Now I have to go back to Strassman’s 1981 hypothesis… but see, the problem I have isn’t whether or not it’s taken seriously within its field: I’m sure it is.
Rather, my issue is with much of the field itself and how speculation builds on speculation building a tower of speculation.
True, but some fields fields have more ‘woo’ than others. It’s often claimed that sociology is the ‘least science-y” of the sciences for this reason. I happen to like sociology when they use large enough studies with properly worded questions and reasonable stereotyping, although it’s an easy field to go off into la-la land in if not careful.
But evolutionary psychology has an even harder task of proving itself: It simply can’t.
Now Darwin’s evolution can be and has been shown to have credibility through years of probing and testing and mounting evidence although at one time, it too suffered from some excess speculation.
And, like you say, with any new field, this can be expected.
But even from that viewpoint, evopsych is off to a rocky start. No bones to work with. No fossils. Just modern social psychology linked with some measurements of some biological function tied together with a fable about “how cavemen behave” loosely proven using some animal kingdom evidence and a lot of “maybe”.
I don’t see its usefulness. “Why men and women are different?” “Why we have sex?” I dunno – I guess it’s because I’ve heard i used my whole life (well, since the 80s when “Alpha male” was all the pop culture rage) to ‘justify’ stupid behaviors that people were PERFECTLY capable of not doing.
“Can’t help going to the strip club honey. Science says it’s hard-wired in me. Science bae, and you love science.”
I don’t have a problem with the pursuit. I just don’t care for how it’s reported and especially how it’s used by everyday people as-if it’s tested, verified, corroborated, fact, chemistry-level science.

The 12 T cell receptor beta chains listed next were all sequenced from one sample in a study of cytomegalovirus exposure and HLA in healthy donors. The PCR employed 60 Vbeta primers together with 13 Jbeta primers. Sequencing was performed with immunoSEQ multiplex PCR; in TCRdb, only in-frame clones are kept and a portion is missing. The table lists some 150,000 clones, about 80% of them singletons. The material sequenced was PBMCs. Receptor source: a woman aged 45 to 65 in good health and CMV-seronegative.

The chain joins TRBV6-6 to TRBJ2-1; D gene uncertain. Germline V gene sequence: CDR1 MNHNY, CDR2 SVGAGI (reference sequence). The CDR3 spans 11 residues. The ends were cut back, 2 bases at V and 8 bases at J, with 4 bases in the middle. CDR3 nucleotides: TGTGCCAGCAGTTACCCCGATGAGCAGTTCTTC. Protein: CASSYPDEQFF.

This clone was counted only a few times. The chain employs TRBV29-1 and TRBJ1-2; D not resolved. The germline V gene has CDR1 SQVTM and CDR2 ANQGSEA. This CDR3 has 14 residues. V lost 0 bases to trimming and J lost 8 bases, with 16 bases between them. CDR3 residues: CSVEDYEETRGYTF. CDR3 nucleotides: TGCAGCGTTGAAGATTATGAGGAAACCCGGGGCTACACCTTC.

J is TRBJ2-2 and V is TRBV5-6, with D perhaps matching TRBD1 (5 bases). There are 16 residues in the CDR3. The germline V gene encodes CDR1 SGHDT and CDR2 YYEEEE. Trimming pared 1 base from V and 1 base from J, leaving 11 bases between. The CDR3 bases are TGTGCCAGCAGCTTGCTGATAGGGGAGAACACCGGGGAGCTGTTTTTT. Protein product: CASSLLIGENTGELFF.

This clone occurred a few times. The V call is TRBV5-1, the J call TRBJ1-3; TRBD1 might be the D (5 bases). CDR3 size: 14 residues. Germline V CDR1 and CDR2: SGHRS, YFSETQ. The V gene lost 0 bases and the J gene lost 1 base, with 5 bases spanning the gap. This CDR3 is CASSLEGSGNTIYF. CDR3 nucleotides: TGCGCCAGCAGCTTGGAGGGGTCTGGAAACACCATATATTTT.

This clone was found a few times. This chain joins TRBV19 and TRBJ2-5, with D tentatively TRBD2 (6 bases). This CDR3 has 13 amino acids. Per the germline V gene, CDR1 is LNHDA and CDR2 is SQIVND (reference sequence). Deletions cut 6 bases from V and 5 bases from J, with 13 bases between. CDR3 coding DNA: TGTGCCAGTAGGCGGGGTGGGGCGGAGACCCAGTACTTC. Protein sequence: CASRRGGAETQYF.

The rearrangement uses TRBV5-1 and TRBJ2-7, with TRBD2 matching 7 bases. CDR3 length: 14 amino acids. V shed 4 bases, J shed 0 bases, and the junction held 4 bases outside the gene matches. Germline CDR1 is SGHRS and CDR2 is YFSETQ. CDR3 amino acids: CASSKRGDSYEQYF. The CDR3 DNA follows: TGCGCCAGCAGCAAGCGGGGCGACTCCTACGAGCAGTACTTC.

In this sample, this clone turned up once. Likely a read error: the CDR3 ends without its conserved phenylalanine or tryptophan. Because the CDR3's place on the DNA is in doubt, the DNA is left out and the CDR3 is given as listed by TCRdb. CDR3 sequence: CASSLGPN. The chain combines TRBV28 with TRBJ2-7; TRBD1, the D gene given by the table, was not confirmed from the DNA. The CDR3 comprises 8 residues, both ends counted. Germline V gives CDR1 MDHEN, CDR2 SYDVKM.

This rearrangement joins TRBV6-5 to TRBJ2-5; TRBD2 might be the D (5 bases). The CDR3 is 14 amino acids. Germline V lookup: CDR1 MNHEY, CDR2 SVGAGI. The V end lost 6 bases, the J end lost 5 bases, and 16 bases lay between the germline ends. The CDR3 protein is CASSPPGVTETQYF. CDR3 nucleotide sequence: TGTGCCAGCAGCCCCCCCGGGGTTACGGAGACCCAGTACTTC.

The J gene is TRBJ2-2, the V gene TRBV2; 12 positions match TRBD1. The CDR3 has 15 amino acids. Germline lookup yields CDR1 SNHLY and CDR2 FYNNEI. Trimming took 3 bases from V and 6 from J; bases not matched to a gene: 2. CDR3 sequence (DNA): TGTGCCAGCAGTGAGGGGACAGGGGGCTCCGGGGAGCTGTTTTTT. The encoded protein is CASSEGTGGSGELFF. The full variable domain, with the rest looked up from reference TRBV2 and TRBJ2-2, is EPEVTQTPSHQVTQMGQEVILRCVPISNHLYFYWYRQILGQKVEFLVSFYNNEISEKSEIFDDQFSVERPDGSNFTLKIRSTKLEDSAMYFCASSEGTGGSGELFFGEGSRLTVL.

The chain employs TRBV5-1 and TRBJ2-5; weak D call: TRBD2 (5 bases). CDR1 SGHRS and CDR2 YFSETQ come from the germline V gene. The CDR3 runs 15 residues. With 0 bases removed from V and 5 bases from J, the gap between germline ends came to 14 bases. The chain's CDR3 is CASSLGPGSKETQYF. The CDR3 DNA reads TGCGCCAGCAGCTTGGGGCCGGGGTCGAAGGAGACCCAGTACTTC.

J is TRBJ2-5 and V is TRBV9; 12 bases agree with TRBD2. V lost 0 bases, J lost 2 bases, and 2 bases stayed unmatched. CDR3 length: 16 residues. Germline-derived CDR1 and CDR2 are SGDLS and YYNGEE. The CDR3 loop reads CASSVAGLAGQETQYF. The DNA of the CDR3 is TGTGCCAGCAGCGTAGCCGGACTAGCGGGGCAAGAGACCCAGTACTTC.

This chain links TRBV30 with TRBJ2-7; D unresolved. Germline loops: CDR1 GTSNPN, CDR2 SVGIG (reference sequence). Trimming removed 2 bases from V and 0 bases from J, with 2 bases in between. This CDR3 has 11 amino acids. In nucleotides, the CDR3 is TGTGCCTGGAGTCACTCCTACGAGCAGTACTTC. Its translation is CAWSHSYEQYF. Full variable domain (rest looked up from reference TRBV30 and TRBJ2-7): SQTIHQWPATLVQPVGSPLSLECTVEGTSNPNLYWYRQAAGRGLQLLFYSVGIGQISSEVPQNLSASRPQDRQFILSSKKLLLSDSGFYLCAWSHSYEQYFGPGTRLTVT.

But if they want to pursue it and see if it goes anywhere? Sure.
It’s the social impact of evopsych I have issue with. You and me are clever enough to go to the source. See a headline, check out the source material and not get too wrapped up in the article.
But most people don’t. And evopsych has an impact on how people treat each other. This can lead/has led to problems in very real relationships between people, fostered a negative outlook of people towards themselves and towards the gender that they’re not (because evopsych is so often about gender studies). In short, the whole field ‘seems’ backwards: Rather than looking forward to what humans are capable of, it chains us to a story about an unverifiable past and talking as if it is not just a relevant “maybe this is why we do things” but people take it as, “And this is why it’s ok to be this way”.
In short, a substitute for reason. That’s my main beef with it.
It’s gained a level of credibility above standard psychology. That might be another issue I have with it. Competition.
Evopsych gives the illusion of greater firmness behind, a greater “This is real science!” vs psychology, which people have known for a long time has its good and bad points and needs to be treated with a skeptically cautious eye, but used when useful.
But evopsych seems to have adapted a very strong following among regular people and perhaps it’s that competition that is bothersome to me.
I’m sure it’s tied into my evolutionary need to maintain my territory against perceived foes and my written criticisms of the similar-but-different tribe is my way of reducing their numbers virtually by substituting words for spears.
There. I did some evopsych. Seems plausible.
Give me any behavior and I’ll weave a plausible fiction about its evolutionary roots. I consider this stuff rhetoric more than science though, even if I stuck some numbers behind it.
Seen it in a lot of places. I just finished (I think) discussing with someone about why evolutionary psychology is speculative fiction.
Doesn’t mean it might not be wrong just that it can be downright ridiculous at times.